A landmark legal ruling has found that being vegetarian does not grant people anti-discrimination rights in the workplace, writes Tina Chander
Despite the increasing number of UK citizens choosing to become vegetarian, a recent Court case found it to be a ‘lifestyle choice’ and therefore not a belief that qualifies for protection under the Equality Act.
In the benchmark case of Conisbee v Crossley Farms Limited and Others, the Claimant argued he had been discriminated against on the grounds of his vegetarianism, alleging a colleague called him “gay” because of his vegetarianism.
In dismissing the claim, the Employment Tribunal determined that vegetarianism is not a Protected Characteristic for the purposes of the Equality Act 2010, because it determined that it was not a Philosophical Belief. In order for something to be held as a philosophical belief, it must:
- Be genuinely held and not be a mere opinion or viewpoint;
- Be a weighty and substantial aspect of human life and behaviour;
- Attain a certain level of cogency, seriousness, cohesion and importance, and be worth of respect in a democratic society; and
- be compatible with human dignity and not conflict with the fundamental rights of others.
The Claimant was unable to satisfy all of the above criteria to the satisfaction of the Tribunal. There are many reasons why an individual may choose to be vegetarian; it may be for religious reasons or may be because they do not agree with eating meat.
As a result, the Tribunal struggled to determine that the Claimant’s decision was not more than just a viewpoint and whether it was cogent – the point being that a person can practice vegetarianism and change their mind at any stage, and is not of the same level as a religious belief.
There is nothing to indicate that by law, an employer must specifically cater for each employee’s dietary requirements. However, it may be good practice to offer alternatives for those with dietary requirements and ensure options are available to cater for everyone at work functions or lunches.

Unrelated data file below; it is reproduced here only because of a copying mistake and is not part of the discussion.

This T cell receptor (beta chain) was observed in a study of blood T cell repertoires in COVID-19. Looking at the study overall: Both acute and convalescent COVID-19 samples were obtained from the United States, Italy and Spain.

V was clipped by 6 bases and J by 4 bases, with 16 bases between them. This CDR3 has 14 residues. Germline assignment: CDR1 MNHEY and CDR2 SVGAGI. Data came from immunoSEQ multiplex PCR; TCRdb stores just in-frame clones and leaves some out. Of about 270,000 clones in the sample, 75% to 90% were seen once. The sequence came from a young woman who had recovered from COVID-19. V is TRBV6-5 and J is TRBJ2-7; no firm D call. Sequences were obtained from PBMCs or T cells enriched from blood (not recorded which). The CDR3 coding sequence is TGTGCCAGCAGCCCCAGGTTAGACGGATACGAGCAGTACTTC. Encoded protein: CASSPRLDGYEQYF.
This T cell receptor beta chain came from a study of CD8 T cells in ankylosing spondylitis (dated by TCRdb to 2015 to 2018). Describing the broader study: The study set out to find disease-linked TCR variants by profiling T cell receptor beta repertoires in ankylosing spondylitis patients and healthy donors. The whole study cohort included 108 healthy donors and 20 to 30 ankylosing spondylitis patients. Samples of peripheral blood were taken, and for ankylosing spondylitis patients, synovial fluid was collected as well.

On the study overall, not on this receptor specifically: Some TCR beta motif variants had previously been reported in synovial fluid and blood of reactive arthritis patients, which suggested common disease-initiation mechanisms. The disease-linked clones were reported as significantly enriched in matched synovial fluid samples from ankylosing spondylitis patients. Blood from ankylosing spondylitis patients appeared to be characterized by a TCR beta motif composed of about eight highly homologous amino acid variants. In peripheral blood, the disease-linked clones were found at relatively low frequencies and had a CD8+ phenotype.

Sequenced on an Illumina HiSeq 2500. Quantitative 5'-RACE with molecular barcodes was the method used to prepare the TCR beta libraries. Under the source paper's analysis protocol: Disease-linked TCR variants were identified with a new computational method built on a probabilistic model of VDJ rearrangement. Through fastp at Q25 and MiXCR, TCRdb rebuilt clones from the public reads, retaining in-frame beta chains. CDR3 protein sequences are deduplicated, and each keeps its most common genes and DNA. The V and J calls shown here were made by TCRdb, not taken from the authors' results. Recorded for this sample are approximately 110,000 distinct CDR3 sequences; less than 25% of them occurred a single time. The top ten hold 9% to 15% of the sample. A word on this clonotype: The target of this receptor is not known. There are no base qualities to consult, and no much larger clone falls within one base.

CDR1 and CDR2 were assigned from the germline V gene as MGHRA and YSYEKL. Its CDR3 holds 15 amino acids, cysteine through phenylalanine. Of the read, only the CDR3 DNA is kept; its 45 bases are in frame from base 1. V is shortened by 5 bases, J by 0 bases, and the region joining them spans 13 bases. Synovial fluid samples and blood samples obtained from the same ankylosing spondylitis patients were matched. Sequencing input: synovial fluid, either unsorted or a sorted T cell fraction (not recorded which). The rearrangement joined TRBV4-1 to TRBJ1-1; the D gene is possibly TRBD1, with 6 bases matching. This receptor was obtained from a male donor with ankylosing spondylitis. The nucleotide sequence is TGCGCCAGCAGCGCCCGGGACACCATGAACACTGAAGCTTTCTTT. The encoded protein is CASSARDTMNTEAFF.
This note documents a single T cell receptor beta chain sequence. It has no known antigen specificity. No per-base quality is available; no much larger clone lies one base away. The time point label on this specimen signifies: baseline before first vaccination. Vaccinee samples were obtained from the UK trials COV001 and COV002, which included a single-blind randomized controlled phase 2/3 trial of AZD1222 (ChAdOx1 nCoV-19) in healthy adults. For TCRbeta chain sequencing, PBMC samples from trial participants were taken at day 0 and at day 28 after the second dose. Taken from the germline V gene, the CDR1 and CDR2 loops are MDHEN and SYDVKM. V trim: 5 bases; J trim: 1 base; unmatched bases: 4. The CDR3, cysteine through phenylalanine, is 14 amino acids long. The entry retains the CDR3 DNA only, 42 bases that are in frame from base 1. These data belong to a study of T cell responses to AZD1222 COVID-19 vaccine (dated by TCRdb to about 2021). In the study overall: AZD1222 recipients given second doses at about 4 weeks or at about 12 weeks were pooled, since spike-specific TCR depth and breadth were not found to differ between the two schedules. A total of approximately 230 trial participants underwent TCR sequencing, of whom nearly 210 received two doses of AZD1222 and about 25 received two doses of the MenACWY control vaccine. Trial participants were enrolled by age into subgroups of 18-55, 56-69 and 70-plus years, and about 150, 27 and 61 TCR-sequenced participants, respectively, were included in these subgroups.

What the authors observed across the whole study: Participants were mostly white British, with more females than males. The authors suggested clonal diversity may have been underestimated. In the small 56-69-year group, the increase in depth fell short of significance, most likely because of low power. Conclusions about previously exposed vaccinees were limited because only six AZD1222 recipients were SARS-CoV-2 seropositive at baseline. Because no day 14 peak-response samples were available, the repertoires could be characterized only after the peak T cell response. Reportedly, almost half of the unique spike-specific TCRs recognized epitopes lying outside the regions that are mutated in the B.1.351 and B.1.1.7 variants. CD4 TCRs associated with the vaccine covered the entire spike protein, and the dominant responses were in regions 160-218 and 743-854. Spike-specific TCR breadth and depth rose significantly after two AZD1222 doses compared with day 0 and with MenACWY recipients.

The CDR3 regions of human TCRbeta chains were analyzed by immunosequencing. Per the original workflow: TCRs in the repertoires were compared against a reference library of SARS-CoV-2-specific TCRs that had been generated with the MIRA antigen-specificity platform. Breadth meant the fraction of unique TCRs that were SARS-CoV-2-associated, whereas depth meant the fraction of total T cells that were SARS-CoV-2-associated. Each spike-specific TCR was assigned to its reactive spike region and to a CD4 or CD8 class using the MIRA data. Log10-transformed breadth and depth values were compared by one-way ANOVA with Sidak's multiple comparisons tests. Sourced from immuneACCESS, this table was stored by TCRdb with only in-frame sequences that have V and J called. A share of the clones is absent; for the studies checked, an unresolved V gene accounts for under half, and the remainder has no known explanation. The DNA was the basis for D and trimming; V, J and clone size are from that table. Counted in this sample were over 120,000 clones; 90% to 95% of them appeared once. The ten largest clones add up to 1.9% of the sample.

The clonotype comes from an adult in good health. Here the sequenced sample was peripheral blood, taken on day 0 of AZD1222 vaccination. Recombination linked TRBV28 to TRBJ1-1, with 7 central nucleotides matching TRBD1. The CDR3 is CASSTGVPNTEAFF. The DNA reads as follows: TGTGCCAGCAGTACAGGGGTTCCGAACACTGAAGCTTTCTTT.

Religious reasons to avoid meat
This is where the Employer’s obligations step up a bit. If an Employee has a dietary requirement based on their religious beliefs, then it is possible there may be risks with religious discrimination claims.
A Muslim employee who only eats Halal Meat may claim for discrimination if no appropriate options are available to them in the staff canteen. This isn’t to say an employer must cater for each and every religious requirement specifically, as having a vegetarian option available will usually be sufficient.
Employers are not expected to provide religion-specific food at work events, if it is not proportionate to do so, but they must ensure options are available. This also applies to alcohol at work events and there should be some sensitivity observed for social events, ensuring that alcohol-free options are available for those who do not consume alcohol.
The guidance here is just to be considerate. If you have employees with dietary requirements for religious reasons you just need to bear that in mind, be sensitive to the issue and ensure options are available as a minimum. However, if a large portion of the workforce has specific religious dietary requirements then it may be proportionate for the employer to cater for those specifically.
A final consideration: if a specific role contains a requirement to handle certain foodstuffs; for example, a restaurant chef or school cook being required to handle meat, then the employer may want to specify this in the job description and application process to avoid any potential discrimination.